Today on Your Call: What is the power of reconciliation?

Jan 16, 2013

  On today's Your Call, we’ll talk about how people come to terms with past atrocities. The Catholic Diocese in Monterey recently held a reconciliation Mass for a band of Ohlone Indians to publicly acknowledge and apologize for the church’s abuse of native people during the Mission era.  What is the power of a public apology?  Is it enough?  Join us at 10am Pacific or post a comment here.  What does reconciliation mean to you? It’s Your Call, with Rose Aguilar, and you. 


Valentin Lopez, Tribal Chairman of the Amah Mutsun band of Ohlone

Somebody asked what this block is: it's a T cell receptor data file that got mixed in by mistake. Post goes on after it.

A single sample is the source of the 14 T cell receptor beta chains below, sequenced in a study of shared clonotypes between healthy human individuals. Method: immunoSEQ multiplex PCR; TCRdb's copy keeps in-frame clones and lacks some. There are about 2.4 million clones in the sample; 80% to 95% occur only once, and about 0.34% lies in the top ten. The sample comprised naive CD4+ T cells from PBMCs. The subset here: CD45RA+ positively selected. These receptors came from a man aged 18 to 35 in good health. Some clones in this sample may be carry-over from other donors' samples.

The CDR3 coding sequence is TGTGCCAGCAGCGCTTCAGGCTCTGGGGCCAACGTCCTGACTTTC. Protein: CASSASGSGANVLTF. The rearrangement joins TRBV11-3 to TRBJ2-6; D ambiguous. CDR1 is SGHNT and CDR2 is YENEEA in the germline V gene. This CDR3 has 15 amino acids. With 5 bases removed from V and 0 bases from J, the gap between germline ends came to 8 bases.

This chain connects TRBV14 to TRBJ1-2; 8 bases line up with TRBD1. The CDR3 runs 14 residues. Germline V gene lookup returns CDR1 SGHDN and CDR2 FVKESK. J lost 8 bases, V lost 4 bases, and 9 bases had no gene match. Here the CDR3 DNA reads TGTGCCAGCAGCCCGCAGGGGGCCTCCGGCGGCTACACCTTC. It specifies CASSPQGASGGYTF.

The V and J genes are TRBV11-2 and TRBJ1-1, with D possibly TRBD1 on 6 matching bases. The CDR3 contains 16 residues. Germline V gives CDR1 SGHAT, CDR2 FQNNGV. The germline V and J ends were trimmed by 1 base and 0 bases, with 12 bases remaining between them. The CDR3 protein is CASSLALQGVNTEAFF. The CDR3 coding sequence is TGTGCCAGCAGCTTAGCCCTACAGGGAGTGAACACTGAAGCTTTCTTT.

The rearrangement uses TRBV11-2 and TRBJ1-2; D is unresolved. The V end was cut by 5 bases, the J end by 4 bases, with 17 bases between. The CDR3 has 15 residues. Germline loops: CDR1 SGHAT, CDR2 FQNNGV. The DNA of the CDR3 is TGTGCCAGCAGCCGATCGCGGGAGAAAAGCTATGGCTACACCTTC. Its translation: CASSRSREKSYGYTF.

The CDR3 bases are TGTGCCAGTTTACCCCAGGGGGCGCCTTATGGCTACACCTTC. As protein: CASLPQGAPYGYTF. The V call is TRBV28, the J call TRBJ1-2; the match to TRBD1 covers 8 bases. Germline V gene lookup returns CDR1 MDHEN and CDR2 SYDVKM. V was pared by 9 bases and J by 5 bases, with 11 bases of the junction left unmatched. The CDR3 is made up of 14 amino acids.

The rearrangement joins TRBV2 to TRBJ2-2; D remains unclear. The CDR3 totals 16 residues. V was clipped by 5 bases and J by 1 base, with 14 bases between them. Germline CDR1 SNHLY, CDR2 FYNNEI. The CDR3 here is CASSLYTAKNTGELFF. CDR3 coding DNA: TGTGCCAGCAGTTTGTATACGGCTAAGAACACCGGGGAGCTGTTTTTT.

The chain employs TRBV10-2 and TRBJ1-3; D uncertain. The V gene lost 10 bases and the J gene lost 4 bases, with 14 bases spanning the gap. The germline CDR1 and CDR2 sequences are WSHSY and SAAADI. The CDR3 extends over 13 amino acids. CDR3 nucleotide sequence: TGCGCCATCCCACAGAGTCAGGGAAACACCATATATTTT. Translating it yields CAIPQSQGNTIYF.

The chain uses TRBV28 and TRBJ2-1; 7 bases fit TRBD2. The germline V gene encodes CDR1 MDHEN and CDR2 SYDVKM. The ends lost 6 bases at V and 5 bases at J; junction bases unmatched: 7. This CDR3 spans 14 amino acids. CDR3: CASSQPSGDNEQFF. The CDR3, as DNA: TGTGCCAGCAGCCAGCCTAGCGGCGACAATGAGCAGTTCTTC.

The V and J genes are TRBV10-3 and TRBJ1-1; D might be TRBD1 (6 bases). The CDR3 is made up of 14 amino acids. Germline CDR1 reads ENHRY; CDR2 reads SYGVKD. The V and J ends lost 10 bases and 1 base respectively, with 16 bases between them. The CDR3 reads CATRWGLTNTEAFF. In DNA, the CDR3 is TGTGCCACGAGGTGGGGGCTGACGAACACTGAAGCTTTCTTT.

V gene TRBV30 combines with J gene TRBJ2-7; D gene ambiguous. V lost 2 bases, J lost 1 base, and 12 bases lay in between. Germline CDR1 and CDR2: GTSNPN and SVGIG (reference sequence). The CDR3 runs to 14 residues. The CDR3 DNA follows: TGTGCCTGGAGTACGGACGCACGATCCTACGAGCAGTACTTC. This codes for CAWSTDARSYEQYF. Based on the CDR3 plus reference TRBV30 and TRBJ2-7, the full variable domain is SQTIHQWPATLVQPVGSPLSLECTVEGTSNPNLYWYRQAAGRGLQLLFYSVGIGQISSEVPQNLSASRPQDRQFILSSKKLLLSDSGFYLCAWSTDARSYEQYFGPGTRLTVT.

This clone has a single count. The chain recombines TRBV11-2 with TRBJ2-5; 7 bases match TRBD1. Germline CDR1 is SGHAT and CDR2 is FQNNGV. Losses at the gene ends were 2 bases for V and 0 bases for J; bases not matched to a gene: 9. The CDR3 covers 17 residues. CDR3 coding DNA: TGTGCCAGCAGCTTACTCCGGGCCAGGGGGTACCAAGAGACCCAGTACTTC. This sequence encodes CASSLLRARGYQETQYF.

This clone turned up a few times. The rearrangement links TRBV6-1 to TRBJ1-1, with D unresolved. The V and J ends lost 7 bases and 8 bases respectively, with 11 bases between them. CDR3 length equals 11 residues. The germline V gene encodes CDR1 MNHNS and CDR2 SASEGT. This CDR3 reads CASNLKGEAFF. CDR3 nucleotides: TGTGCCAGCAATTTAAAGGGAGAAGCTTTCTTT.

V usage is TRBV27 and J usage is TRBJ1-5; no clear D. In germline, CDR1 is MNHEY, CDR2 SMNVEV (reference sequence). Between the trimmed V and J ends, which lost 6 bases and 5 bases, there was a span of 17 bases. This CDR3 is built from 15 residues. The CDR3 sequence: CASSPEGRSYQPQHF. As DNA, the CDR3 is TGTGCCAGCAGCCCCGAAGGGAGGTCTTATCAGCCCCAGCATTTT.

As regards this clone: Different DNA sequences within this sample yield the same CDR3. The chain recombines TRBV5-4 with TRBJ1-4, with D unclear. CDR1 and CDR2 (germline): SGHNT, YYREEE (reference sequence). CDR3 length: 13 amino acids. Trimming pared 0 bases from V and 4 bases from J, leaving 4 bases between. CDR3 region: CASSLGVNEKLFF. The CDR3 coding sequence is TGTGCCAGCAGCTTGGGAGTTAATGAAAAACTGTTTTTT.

Esther Altvater Ettean, lead staff person for the Maine Tribal-State Child Welfare Truth and Reconciliation Commission 

Dr. Greg Kimura, president of the Japanese American National Museum


The Amah Mutsun Tribal Band of Costanoan/Ohlone Indians

The Catholic Diocese of Monterey 

The Maine Wabanaki-State Child Welfare Truth and Reconciliation Commission 

Santa Cruz Sentinel: Monterey bishop offers apology to Amah Mutsun tribe for past abuses

Japanese American National Museum

The Remembrance Project

The Huffington Post: Japanese American Internment Camp Stories: Survivors Urged To Tell Their Tale For 'Remembrance Project'

Representative John Conyers Jr: Reparations for Slavery (HR 40)

Wikipedia: Reparations for Slavery Debate 

Wikipedia: Japanese American Internment

Center for Justice and Accountability